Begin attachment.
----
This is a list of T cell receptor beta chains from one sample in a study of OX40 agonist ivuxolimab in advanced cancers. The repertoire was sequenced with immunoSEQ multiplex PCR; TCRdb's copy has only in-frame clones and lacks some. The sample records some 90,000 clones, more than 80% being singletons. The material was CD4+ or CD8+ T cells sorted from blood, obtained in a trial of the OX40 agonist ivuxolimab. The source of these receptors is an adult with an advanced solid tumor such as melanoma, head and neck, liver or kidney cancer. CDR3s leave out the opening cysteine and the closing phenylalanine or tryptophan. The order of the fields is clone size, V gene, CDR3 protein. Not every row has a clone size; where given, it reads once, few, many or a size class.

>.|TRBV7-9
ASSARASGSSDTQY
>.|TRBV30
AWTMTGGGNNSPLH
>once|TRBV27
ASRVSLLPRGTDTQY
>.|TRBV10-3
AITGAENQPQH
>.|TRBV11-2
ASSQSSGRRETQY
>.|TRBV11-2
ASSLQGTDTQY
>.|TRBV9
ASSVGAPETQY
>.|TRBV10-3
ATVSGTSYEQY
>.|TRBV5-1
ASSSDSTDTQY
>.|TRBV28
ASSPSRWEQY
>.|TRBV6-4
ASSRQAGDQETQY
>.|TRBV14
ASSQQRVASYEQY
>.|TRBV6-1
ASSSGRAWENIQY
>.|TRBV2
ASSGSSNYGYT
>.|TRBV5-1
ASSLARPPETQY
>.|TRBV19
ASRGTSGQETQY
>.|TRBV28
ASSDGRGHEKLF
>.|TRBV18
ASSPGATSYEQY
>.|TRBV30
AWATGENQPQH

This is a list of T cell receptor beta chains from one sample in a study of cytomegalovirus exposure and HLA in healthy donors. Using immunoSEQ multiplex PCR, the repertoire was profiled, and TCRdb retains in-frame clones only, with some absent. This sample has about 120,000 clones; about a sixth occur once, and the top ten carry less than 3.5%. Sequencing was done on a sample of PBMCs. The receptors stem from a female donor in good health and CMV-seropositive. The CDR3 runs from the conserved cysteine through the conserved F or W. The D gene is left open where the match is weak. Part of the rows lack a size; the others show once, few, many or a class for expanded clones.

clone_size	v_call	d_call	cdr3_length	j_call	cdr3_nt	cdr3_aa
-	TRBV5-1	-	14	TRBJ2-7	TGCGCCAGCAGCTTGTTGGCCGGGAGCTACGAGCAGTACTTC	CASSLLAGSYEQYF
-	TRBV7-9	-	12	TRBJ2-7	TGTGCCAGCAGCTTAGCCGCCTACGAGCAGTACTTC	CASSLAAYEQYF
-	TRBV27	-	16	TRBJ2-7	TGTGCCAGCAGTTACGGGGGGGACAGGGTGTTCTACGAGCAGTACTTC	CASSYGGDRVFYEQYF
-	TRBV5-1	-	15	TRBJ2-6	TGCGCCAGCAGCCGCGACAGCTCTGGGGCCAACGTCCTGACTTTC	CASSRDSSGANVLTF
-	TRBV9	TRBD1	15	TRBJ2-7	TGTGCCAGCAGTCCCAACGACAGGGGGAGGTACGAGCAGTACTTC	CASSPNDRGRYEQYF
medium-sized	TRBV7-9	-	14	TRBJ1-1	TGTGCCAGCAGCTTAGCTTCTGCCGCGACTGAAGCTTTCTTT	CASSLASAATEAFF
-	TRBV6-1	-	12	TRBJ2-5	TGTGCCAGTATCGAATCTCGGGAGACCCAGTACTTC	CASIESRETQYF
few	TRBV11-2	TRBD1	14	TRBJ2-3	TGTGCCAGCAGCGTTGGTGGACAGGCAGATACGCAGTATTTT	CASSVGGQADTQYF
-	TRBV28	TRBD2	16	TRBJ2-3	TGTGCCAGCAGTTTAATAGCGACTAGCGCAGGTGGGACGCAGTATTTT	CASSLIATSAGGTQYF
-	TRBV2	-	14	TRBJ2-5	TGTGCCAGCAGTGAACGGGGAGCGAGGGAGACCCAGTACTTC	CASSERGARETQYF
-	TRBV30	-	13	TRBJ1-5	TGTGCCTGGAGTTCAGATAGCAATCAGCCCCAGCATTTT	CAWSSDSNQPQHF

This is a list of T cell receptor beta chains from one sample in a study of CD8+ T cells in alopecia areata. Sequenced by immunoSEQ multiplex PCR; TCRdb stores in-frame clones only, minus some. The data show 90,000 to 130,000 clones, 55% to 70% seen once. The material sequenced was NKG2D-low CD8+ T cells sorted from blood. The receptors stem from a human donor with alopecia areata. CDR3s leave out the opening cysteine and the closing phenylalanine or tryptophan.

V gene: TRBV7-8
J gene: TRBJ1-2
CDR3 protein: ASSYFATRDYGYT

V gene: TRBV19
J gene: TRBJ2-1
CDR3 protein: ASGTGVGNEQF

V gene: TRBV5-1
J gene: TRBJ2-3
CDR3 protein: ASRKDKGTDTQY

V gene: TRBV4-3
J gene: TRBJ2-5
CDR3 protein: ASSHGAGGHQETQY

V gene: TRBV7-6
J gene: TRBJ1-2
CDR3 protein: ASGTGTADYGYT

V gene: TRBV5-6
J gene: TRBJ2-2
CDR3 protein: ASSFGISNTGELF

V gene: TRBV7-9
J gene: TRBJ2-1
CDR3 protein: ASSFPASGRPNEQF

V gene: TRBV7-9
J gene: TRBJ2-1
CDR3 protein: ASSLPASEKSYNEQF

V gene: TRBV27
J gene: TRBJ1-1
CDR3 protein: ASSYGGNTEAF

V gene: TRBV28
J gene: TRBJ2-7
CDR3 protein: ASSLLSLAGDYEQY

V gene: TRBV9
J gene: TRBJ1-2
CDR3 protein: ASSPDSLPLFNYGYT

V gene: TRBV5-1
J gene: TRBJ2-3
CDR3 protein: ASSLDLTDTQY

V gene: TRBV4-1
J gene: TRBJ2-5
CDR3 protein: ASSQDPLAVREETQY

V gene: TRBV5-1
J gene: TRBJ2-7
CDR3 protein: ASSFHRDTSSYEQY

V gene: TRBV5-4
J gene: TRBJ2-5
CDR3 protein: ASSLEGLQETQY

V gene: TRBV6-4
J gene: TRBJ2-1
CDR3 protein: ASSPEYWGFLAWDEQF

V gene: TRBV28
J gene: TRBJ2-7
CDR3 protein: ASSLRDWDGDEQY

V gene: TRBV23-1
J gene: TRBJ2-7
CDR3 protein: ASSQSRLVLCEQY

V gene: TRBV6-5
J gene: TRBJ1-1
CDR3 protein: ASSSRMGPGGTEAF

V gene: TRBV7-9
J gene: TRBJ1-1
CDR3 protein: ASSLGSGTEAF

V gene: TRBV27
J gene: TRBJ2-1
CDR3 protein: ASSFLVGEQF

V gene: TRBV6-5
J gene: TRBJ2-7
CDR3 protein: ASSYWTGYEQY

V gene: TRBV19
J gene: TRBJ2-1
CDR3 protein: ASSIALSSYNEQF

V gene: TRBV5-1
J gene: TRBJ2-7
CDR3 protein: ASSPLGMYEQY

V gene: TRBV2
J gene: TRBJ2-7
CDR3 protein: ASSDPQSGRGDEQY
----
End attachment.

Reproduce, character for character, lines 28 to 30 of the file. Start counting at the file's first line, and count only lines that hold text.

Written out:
>.|TRBV2
ASSGSSNYGYT
>.|TRBV5-1